EVERETT, Wash., Oct. 23, 2000 -- Delta Air Lines, the world's largest operator of Boeing 767 airplanes, took delivery of its 100th new Boeing 767 jetliner. The airplane is a 767-400ER (extended range) model, and the sixth 767-400ER to be delivered to the airline this year. By year-end, Delta will introduce 55 new Boeing jetliners including 18 767s into its fleet.
"As one of the first airlines to put the 767 into service, Delta has quietly become the largest 767 operator in the world," said John Quinlivan, vice president and general manager of Boeing 767 program. "We want to congratulate Delta on taking delivery of its 100th 767, recognize them for being the largest 767 customer, and thank them for being a long-time Boeing customer."
In addition to the 100 new 767s Boeing has delivered to Delta, the airline also has acquired seven additional 767s from other sources.
"From a competitive advantage standpoint, the 767 is unique because there really is no competition for it," said Mac Armstrong, Delta executive vice president - operations. "There are some airplanes close in size, but when it comes to range, and when it comes to the passenger capacity and comfort, the 767 family really fits a very unique niche."
The Boeing 767 family includes three passenger models - the 767-200ER, 767-300ER and 767-400ER - and a freighter, which is based on the 767-300ER fuselage. Boeing 767s seat from 181 passengers in a tri-class 767-200ER, up to as many as 375 passengers in a high-density charter configuration on a 767-400ER.
"All the different sizes of 767s give Delta great flexibility in the marketplace," Armstrong said. "That coupled with a common pilot type rating, which allows pilots certified to fly 767s also to fly the 757, gives us a lot of flexibility in scheduling our fleet of airplanes."
Delta also operates a fleet of 116 757s. The 757 and the 767 are the only two airplanes currently in production that share a common pilot-type rating.
Delta's newest 767 is a 767-400ER model. The airline was the launch customer for the airplane. A total of 12 767-400ERs will be delivered to Delta by year-end including two airplanes that were used in the flight-test program.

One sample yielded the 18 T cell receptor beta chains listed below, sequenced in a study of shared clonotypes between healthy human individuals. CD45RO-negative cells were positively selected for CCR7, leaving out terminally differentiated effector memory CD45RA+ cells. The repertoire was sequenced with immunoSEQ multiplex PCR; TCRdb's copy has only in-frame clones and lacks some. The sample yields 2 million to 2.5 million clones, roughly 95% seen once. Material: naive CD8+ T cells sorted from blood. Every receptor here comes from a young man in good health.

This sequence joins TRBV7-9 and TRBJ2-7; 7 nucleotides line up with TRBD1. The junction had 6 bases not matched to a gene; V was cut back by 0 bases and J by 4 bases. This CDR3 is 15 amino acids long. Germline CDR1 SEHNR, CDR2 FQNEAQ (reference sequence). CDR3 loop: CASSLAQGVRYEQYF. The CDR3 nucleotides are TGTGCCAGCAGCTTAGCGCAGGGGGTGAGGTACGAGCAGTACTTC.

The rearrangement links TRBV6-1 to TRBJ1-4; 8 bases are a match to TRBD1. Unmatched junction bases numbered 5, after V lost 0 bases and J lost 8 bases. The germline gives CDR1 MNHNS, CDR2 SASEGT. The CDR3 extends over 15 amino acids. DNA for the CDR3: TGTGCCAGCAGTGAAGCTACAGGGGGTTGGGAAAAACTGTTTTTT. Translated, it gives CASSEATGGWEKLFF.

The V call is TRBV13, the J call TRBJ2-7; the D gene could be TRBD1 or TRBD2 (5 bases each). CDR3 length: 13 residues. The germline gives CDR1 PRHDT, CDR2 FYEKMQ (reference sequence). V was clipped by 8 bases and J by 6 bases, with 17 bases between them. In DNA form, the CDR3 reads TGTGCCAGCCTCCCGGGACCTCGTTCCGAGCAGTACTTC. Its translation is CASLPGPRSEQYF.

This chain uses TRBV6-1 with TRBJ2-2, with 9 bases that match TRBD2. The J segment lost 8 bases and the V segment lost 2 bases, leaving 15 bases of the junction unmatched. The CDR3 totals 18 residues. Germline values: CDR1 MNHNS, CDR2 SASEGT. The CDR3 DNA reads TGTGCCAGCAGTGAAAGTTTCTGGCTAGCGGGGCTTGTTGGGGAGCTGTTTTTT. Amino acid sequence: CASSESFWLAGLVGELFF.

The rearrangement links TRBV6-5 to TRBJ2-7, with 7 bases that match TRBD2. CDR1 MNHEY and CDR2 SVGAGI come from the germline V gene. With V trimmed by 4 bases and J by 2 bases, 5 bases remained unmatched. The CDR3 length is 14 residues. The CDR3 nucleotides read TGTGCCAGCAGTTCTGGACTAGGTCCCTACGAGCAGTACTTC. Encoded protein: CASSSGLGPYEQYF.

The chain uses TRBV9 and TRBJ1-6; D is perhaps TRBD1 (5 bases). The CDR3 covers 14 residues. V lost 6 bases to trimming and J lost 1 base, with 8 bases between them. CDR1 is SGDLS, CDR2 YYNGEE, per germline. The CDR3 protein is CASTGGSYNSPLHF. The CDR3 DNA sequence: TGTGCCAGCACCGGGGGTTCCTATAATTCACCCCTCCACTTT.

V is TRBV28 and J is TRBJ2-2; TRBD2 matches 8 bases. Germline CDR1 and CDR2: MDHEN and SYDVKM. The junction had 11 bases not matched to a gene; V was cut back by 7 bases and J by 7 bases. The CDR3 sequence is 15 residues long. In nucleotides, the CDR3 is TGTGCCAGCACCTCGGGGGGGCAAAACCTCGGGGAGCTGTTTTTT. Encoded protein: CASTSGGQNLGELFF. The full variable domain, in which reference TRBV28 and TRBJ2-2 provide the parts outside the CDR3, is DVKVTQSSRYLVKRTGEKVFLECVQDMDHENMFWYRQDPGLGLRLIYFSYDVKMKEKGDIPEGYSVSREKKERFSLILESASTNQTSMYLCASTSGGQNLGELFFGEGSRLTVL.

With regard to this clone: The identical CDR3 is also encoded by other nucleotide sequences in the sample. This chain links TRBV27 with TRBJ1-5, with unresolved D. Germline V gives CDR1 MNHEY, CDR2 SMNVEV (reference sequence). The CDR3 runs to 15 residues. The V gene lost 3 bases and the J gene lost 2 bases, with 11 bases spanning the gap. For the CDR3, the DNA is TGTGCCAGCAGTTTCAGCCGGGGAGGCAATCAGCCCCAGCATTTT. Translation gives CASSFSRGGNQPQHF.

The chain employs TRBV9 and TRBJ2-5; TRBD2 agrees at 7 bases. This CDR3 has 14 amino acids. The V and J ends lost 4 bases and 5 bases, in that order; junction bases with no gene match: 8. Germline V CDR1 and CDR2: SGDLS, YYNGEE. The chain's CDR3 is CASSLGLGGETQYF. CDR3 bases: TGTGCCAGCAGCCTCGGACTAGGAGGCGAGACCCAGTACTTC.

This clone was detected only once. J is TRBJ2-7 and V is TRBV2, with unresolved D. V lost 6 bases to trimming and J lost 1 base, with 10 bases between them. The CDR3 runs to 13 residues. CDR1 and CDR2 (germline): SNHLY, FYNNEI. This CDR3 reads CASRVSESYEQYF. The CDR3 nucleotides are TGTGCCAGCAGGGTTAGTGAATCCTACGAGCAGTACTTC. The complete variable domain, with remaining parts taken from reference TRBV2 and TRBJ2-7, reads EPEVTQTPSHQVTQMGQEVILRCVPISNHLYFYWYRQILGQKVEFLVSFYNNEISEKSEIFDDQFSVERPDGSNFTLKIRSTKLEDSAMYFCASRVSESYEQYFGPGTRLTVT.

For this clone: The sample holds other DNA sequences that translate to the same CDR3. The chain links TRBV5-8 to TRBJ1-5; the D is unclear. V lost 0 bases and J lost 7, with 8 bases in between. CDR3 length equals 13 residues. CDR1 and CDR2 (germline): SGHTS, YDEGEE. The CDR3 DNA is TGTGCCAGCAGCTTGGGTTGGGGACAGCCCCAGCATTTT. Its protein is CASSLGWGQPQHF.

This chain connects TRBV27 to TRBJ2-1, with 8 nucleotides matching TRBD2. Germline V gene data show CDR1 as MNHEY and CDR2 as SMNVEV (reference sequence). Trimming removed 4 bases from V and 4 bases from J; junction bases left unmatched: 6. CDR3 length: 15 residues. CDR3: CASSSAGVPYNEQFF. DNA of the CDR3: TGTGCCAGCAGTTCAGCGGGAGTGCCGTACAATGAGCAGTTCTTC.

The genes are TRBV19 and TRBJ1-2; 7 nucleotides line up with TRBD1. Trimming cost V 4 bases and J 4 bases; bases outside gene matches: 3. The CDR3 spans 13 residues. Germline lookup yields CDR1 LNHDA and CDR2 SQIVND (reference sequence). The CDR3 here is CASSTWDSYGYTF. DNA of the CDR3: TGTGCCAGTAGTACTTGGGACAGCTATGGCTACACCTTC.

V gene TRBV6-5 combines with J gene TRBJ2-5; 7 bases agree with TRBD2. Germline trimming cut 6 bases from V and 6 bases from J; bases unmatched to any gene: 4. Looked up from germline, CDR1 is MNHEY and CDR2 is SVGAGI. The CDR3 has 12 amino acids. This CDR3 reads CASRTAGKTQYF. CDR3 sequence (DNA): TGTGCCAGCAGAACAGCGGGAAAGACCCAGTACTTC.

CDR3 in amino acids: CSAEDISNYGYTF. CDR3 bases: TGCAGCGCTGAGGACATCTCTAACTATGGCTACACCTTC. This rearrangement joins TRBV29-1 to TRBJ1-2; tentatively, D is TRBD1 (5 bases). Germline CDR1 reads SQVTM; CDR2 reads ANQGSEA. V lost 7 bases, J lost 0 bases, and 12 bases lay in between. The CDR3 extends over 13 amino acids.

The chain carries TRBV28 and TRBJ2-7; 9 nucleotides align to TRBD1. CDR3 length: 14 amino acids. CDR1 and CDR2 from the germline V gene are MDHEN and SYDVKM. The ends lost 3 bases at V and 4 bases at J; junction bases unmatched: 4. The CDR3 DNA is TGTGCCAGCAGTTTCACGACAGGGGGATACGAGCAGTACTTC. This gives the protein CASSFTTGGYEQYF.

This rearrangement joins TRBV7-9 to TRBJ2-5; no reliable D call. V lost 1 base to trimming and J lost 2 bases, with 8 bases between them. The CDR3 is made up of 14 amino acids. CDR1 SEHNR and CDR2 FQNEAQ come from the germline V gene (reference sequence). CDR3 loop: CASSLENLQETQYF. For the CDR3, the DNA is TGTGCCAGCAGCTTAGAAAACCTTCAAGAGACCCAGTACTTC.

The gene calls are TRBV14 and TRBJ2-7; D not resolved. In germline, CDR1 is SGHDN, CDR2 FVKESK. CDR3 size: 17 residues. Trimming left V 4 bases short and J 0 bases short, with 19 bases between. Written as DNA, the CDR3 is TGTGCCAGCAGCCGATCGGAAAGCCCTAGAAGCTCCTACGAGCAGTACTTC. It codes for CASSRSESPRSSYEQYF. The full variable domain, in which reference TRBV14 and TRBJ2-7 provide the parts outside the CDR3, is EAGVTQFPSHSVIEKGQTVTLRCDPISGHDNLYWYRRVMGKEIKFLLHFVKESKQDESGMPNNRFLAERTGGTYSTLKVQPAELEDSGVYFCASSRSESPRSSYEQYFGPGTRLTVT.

The Boeing 767-400ER features a fuselage that is 21 feet (6.43 m) longer than the 767-300ER, and carries approximately 15 percent more passengers. The additional seats reduce operating costs relative to the 767-300ER, which already offers airlines the lowest operating costs in its class.
Delta began revenue service with its fleet of 767-400ERs on Oct. 1.
"Our Boeing 767-400ERs are performing very well. We are looking forward to having 12 of these airplanes in our fleet by year-end," Armstrong said.
To date, 80 airlines have ordered 901 767s. To maintain market leadership, Boeing is continually improving the 767's features and capabilities. Earlier this year, Boeing announced all models would include the award-winning 777-style interior. And just last month, the company said it has begun production on a 767-400ER that will fly 6,150 nautical miles (11,390 km).
In addition to its fleet of 15 767-200s, 28 767-300s, 57 767-300ERs and six 767-400ER airplanes, Delta also operates 737s, 757s, 777, MD-11s, MD-80s and MD-90s. As of October 2000, Delta has ordered 804 jetliners from Boeing.